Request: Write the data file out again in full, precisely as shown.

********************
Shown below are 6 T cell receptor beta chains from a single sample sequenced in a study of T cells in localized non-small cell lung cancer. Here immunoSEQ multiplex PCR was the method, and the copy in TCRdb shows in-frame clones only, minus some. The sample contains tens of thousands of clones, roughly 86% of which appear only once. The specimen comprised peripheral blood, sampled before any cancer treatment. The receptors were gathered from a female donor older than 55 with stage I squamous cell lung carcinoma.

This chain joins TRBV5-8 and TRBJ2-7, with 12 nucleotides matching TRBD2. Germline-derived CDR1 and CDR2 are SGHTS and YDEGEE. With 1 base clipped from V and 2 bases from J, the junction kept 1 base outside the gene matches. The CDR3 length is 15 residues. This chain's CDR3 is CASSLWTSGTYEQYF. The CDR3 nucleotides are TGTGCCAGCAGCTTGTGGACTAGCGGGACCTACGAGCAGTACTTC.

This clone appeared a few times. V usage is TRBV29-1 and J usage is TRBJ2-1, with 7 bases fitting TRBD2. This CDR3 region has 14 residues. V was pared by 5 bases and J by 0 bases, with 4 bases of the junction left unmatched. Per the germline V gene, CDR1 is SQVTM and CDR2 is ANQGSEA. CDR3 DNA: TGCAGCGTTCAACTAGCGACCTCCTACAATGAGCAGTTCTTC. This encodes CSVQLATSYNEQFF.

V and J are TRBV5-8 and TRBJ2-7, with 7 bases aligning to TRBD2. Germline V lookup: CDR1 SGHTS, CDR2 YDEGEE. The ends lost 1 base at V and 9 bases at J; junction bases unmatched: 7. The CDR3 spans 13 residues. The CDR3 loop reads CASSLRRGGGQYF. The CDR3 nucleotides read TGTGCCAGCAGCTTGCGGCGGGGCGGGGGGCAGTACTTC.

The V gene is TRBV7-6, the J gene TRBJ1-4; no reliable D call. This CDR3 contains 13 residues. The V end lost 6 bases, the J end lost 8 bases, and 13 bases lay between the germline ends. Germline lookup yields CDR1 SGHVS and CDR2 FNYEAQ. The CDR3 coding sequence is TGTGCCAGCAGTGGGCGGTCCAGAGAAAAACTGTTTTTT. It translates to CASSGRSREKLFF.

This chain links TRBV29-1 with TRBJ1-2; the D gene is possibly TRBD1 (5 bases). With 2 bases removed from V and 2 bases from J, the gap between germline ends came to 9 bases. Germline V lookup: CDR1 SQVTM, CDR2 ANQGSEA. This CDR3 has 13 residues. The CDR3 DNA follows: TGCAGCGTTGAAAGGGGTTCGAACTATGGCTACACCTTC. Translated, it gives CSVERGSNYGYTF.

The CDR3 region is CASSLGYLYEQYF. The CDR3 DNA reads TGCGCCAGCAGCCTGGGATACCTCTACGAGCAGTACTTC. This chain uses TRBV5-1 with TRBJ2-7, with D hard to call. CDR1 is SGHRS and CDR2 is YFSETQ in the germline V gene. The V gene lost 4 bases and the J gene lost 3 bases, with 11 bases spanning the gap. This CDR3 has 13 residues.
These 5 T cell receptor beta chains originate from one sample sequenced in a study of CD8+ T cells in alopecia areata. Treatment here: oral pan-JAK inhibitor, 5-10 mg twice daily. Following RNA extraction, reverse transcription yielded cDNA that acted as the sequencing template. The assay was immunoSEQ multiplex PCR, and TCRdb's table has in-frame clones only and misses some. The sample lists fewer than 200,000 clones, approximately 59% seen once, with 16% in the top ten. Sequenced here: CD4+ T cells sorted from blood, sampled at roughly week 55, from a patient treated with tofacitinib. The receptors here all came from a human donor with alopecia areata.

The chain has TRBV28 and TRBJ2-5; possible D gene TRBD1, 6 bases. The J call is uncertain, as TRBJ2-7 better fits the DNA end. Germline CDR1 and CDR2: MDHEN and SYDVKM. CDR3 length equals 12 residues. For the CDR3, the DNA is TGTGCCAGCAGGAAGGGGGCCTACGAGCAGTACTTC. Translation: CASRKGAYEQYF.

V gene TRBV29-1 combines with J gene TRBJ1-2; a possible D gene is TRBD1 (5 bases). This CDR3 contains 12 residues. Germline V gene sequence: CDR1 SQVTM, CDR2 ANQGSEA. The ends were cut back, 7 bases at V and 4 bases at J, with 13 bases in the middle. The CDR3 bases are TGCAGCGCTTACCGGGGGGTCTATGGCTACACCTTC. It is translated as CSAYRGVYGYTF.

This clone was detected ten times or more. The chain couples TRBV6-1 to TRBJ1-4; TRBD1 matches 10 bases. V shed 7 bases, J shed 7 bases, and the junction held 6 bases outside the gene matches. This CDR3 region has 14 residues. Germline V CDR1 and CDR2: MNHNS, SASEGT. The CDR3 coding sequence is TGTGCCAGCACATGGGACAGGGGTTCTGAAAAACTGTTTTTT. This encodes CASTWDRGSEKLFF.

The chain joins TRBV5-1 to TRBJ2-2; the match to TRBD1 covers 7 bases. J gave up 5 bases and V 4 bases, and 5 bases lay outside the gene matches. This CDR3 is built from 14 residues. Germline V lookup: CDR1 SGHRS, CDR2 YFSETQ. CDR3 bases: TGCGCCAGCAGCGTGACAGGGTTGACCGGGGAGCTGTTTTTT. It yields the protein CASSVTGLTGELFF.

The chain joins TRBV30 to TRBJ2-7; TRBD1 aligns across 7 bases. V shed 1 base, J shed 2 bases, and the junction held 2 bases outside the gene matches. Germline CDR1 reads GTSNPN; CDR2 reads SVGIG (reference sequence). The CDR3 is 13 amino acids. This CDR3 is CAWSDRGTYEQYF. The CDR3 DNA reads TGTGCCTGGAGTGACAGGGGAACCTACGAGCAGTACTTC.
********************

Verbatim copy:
Shown below are 6 T cell receptor beta chains from a single sample sequenced in a study of T cells in localized non-small cell lung cancer. Here immunoSEQ multiplex PCR was the method, and the copy in TCRdb shows in-frame clones only, minus some. The sample contains tens of thousands of clones, roughly 86% of which appear only once. The specimen comprised peripheral blood, sampled before any cancer treatment. The receptors were gathered from a female donor older than 55 with stage I squamous cell lung carcinoma.

This chain joins TRBV5-8 and TRBJ2-7, with 12 nucleotides matching TRBD2. Germline-derived CDR1 and CDR2 are SGHTS and YDEGEE. With 1 base clipped from V and 2 bases from J, the junction kept 1 base outside the gene matches. The CDR3 length is 15 residues. This chain's CDR3 is CASSLWTSGTYEQYF. The CDR3 nucleotides are TGTGCCAGCAGCTTGTGGACTAGCGGGACCTACGAGCAGTACTTC.

This clone appeared a few times. V usage is TRBV29-1 and J usage is TRBJ2-1, with 7 bases fitting TRBD2. This CDR3 region has 14 residues. V was pared by 5 bases and J by 0 bases, with 4 bases of the junction left unmatched. Per the germline V gene, CDR1 is SQVTM and CDR2 is ANQGSEA. CDR3 DNA: TGCAGCGTTCAACTAGCGACCTCCTACAATGAGCAGTTCTTC. This encodes CSVQLATSYNEQFF.

V and J are TRBV5-8 and TRBJ2-7, with 7 bases aligning to TRBD2. Germline V lookup: CDR1 SGHTS, CDR2 YDEGEE. The ends lost 1 base at V and 9 bases at J; junction bases unmatched: 7. The CDR3 spans 13 residues. The CDR3 loop reads CASSLRRGGGQYF. The CDR3 nucleotides read TGTGCCAGCAGCTTGCGGCGGGGCGGGGGGCAGTACTTC.

The V gene is TRBV7-6, the J gene TRBJ1-4; no reliable D call. This CDR3 contains 13 residues. The V end lost 6 bases, the J end lost 8 bases, and 13 bases lay between the germline ends. Germline lookup yields CDR1 SGHVS and CDR2 FNYEAQ. The CDR3 coding sequence is TGTGCCAGCAGTGGGCGGTCCAGAGAAAAACTGTTTTTT. It translates to CASSGRSREKLFF.

This chain links TRBV29-1 with TRBJ1-2; the D gene is possibly TRBD1 (5 bases). With 2 bases removed from V and 2 bases from J, the gap between germline ends came to 9 bases. Germline V lookup: CDR1 SQVTM, CDR2 ANQGSEA. This CDR3 has 13 residues. The CDR3 DNA follows: TGCAGCGTTGAAAGGGGTTCGAACTATGGCTACACCTTC. Translated, it gives CSVERGSNYGYTF.

The CDR3 region is CASSLGYLYEQYF. The CDR3 DNA reads TGCGCCAGCAGCCTGGGATACCTCTACGAGCAGTACTTC. This chain uses TRBV5-1 with TRBJ2-7, with D hard to call. CDR1 is SGHRS and CDR2 is YFSETQ in the germline V gene. The V gene lost 4 bases and the J gene lost 3 bases, with 11 bases spanning the gap. This CDR3 has 13 residues.
These 5 T cell receptor beta chains originate from one sample sequenced in a study of CD8+ T cells in alopecia areata. Treatment here: oral pan-JAK inhibitor, 5-10 mg twice daily. Following RNA extraction, reverse transcription yielded cDNA that acted as the sequencing template. The assay was immunoSEQ multiplex PCR, and TCRdb's table has in-frame clones only and misses some. The sample lists fewer than 200,000 clones, approximately 59% seen once, with 16% in the top ten. Sequenced here: CD4+ T cells sorted from blood, sampled at roughly week 55, from a patient treated with tofacitinib. The receptors here all came from a human donor with alopecia areata.

The chain has TRBV28 and TRBJ2-5; possible D gene TRBD1, 6 bases. The J call is uncertain, as TRBJ2-7 better fits the DNA end. Germline CDR1 and CDR2: MDHEN and SYDVKM. CDR3 length equals 12 residues. For the CDR3, the DNA is TGTGCCAGCAGGAAGGGGGCCTACGAGCAGTACTTC. Translation: CASRKGAYEQYF.

V gene TRBV29-1 combines with J gene TRBJ1-2; a possible D gene is TRBD1 (5 bases). This CDR3 contains 12 residues. Germline V gene sequence: CDR1 SQVTM, CDR2 ANQGSEA. The ends were cut back, 7 bases at V and 4 bases at J, with 13 bases in the middle. The CDR3 bases are TGCAGCGCTTACCGGGGGGTCTATGGCTACACCTTC. It is translated as CSAYRGVYGYTF.

This clone was detected ten times or more. The chain couples TRBV6-1 to TRBJ1-4; TRBD1 matches 10 bases. V shed 7 bases, J shed 7 bases, and the junction held 6 bases outside the gene matches. This CDR3 region has 14 residues. Germline V CDR1 and CDR2: MNHNS, SASEGT. The CDR3 coding sequence is TGTGCCAGCACATGGGACAGGGGTTCTGAAAAACTGTTTTTT. This encodes CASTWDRGSEKLFF.

The chain joins TRBV5-1 to TRBJ2-2; the match to TRBD1 covers 7 bases. J gave up 5 bases and V 4 bases, and 5 bases lay outside the gene matches. This CDR3 is built from 14 residues. Germline V lookup: CDR1 SGHRS, CDR2 YFSETQ. CDR3 bases: TGCGCCAGCAGCGTGACAGGGTTGACCGGGGAGCTGTTTTTT. It yields the protein CASSVTGLTGELFF.

The chain joins TRBV30 to TRBJ2-7; TRBD1 aligns across 7 bases. V shed 1 base, J shed 2 bases, and the junction held 2 bases outside the gene matches. Germline CDR1 reads GTSNPN; CDR2 reads SVGIG (reference sequence). The CDR3 is 13 amino acids. This CDR3 is CAWSDRGTYEQYF. The CDR3 DNA reads TGTGCCTGGAGTGACAGGGGAACCTACGAGCAGTACTTC.